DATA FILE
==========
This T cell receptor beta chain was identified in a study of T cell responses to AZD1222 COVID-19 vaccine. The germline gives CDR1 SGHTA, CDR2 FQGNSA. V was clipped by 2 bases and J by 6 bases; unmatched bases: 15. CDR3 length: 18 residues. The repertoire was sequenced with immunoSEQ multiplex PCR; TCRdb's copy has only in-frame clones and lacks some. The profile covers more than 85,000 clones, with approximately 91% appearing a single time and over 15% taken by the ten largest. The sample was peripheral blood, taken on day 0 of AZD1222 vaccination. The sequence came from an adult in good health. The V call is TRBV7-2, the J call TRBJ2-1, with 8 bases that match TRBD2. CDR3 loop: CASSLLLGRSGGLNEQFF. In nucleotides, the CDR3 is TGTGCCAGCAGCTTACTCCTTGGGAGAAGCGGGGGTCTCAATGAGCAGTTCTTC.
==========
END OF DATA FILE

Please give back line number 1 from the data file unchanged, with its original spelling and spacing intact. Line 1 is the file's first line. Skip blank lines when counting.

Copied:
This T cell receptor beta chain was identified in a study of T cell responses to AZD1222 COVID-19 vaccine. The germline gives CDR1 SGHTA, CDR2 FQGNSA. V was clipped by 2 bases and J by 6 bases; unmatched bases: 15. CDR3 length: 18 residues. The repertoire was sequenced with immunoSEQ multiplex PCR; TCRdb's copy has only in-frame clones and lacks some. The profile covers more than 85,000 clones, with approximately 91% appearing a single time and over 15% taken by the ten largest. The sample was peripheral blood, taken on day 0 of AZD1222 vaccination. The sequence came from an adult in good health. The V call is TRBV7-2, the J call TRBJ2-1, with 8 bases that match TRBD2. CDR3 loop: CASSLLLGRSGGLNEQFF. In nucleotides, the CDR3 is TGTGCCAGCAGCTTACTCCTTGGGAGAAGCGGGGGTCTCAATGAGCAGTTCTTC.